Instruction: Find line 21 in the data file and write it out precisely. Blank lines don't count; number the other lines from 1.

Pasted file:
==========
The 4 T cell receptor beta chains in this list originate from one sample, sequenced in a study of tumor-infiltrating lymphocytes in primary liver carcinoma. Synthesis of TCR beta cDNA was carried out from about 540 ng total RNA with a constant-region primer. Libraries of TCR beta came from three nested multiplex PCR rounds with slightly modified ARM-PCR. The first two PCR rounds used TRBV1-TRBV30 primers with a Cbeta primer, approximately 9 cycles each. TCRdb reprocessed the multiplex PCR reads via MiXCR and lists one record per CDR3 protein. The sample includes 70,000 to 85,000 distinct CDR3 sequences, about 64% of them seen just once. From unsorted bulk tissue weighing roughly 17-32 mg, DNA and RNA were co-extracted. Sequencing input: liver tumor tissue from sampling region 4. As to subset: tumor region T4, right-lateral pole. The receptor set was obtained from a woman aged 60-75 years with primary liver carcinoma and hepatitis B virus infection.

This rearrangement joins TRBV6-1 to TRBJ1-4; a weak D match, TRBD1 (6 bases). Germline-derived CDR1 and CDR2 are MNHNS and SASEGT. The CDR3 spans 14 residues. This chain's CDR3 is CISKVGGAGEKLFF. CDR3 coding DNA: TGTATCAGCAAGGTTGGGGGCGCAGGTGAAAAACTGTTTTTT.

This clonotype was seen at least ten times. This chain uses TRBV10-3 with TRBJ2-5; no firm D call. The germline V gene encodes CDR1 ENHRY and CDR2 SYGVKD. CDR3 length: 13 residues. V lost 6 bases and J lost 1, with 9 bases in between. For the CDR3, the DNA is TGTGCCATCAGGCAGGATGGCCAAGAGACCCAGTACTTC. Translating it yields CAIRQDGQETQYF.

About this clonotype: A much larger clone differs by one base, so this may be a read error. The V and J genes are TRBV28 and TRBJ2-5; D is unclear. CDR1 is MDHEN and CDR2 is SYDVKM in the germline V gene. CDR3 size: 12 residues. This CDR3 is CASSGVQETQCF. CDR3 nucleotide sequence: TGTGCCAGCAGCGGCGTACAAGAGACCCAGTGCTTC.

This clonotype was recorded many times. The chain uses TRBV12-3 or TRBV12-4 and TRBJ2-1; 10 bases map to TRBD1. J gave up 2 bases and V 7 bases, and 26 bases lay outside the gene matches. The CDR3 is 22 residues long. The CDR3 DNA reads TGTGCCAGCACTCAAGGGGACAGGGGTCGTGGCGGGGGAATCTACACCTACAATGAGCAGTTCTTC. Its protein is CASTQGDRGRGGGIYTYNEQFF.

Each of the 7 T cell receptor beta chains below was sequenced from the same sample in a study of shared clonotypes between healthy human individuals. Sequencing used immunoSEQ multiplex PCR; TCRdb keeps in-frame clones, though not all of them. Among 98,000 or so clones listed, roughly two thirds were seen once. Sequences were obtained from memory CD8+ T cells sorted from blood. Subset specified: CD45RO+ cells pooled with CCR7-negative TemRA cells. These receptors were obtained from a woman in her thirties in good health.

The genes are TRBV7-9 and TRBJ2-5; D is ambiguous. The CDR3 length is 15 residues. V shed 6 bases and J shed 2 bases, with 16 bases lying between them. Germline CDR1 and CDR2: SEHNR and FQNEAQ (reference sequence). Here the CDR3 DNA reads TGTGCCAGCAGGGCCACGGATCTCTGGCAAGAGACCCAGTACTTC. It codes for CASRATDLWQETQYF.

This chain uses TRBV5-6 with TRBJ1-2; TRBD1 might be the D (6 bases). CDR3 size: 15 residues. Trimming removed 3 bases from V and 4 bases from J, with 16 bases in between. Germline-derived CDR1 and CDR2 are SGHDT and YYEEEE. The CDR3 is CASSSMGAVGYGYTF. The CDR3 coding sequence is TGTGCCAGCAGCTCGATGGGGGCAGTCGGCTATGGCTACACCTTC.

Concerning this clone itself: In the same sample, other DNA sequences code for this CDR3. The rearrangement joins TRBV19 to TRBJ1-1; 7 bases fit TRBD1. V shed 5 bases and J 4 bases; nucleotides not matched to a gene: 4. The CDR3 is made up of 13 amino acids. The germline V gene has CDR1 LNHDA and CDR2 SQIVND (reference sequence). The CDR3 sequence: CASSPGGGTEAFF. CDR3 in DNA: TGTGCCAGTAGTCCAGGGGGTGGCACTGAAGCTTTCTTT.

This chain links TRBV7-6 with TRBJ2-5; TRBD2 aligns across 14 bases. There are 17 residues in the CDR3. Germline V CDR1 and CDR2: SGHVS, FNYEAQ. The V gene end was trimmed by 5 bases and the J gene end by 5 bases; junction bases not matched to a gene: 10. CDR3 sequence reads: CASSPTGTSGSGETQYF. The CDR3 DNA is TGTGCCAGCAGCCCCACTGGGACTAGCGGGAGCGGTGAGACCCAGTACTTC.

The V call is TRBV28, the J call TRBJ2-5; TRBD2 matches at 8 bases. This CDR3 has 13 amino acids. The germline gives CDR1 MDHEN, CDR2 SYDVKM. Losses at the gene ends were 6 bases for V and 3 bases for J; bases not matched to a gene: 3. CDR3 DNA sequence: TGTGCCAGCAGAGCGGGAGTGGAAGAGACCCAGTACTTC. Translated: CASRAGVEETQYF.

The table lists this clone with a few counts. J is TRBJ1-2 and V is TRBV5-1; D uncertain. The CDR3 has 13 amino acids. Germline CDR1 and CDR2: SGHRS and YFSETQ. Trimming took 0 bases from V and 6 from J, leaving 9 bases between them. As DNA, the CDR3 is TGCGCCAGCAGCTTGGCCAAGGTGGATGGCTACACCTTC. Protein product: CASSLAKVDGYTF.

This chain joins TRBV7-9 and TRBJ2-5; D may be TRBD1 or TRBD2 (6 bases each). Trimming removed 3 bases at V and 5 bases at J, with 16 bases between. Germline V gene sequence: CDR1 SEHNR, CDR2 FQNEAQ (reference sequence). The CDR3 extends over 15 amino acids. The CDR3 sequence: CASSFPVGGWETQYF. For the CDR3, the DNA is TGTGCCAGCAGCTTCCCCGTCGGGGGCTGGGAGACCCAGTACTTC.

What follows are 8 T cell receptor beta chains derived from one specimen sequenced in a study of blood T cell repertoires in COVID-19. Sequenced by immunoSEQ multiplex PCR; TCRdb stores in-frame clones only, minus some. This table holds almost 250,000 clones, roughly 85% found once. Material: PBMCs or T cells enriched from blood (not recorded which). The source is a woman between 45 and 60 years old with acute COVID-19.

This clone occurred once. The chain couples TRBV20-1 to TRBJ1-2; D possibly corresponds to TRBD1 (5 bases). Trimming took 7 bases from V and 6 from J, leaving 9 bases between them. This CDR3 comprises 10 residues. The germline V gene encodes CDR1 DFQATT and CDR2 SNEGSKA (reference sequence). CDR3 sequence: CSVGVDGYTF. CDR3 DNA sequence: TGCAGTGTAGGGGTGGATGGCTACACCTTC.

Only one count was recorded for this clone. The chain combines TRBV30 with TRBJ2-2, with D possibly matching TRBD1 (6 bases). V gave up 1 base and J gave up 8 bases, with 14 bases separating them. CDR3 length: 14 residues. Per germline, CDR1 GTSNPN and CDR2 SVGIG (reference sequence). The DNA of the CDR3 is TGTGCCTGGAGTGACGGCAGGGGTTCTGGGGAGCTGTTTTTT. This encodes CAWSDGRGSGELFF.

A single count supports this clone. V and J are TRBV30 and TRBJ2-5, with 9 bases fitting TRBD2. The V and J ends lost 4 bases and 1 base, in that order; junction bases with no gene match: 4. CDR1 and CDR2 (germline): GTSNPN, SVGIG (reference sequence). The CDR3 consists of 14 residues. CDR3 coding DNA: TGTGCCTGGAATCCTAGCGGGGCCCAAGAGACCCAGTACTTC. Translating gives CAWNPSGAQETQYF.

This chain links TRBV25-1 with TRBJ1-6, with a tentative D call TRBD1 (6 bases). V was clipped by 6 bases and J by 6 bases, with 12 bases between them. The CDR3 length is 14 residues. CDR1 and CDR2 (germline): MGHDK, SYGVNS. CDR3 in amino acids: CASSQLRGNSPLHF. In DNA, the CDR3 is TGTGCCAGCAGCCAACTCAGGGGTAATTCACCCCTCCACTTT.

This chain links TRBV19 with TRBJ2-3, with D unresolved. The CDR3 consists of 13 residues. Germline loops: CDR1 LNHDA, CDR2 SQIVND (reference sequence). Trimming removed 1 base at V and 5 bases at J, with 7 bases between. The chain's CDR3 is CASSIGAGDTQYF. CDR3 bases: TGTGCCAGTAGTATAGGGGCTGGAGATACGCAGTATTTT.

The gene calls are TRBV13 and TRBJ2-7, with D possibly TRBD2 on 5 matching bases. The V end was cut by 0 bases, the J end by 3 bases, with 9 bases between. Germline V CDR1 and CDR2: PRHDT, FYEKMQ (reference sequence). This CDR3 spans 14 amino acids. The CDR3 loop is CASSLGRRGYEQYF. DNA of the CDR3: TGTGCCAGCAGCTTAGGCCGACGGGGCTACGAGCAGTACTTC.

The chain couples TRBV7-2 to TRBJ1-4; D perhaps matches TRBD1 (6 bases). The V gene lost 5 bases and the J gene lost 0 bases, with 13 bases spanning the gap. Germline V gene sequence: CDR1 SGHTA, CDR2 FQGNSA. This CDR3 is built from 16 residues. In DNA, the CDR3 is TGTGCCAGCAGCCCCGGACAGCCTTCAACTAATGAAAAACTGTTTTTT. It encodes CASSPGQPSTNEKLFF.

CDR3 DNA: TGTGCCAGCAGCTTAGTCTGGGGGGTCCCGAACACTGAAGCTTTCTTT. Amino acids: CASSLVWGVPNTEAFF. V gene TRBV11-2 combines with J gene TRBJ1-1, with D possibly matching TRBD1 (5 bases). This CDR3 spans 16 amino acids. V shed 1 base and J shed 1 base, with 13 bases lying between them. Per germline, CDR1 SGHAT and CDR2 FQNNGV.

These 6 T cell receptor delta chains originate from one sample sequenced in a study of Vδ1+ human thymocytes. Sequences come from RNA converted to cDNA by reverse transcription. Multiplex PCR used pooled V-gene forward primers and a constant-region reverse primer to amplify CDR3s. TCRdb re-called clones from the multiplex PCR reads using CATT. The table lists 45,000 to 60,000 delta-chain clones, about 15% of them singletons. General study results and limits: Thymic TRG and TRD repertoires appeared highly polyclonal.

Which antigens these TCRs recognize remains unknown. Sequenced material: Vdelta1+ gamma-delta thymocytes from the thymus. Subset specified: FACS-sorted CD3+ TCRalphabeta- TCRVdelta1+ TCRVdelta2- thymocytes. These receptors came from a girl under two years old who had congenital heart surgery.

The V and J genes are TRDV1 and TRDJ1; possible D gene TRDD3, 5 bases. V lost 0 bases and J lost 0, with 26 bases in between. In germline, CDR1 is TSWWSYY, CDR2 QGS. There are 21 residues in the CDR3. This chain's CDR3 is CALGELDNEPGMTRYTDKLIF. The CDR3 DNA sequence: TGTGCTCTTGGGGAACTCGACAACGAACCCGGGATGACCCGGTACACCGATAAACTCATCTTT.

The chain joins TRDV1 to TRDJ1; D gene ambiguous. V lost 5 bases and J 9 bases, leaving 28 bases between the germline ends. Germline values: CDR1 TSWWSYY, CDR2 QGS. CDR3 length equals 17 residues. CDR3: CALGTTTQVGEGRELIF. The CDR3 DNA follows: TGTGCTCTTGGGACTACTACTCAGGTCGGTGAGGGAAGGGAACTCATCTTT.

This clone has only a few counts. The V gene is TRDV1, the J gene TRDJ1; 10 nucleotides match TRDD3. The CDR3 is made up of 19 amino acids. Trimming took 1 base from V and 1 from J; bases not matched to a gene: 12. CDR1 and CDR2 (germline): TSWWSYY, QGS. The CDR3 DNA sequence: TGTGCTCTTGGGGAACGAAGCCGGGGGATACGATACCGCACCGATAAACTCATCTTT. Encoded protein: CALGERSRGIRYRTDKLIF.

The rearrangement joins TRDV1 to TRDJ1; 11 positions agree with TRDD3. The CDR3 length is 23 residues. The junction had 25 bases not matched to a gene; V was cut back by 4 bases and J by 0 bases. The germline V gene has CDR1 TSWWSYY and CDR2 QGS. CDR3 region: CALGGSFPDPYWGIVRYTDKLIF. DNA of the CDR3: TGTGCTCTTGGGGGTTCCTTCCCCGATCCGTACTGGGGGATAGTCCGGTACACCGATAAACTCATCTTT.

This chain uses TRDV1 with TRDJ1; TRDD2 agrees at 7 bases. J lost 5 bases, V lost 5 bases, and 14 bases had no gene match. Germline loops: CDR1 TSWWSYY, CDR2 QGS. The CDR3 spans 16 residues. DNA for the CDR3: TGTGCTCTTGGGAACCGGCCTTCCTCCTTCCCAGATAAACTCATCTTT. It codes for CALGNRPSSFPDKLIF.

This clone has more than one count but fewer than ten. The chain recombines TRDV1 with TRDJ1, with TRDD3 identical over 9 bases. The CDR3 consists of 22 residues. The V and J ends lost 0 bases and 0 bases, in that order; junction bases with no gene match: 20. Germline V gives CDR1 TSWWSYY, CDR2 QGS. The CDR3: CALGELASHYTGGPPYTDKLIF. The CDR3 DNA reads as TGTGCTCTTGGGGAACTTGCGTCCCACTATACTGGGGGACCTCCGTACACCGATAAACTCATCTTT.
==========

The chain couples TRBV7-2 to TRBJ1-4; D perhaps matches TRBD1 (6 bases). The V gene lost 5 bases and the J gene lost 0 bases, with 13 bases spanning the gap. Germline V gene sequence: CDR1 SGHTA, CDR2 FQGNSA. This CDR3 is built from 16 residues. In DNA, the CDR3 is TGTGCCAGCAGCCCCGGACAGCCTTCAACTAATGAAAAACTGTTTTTT. It encodes CASSPGQPSTNEKLFF.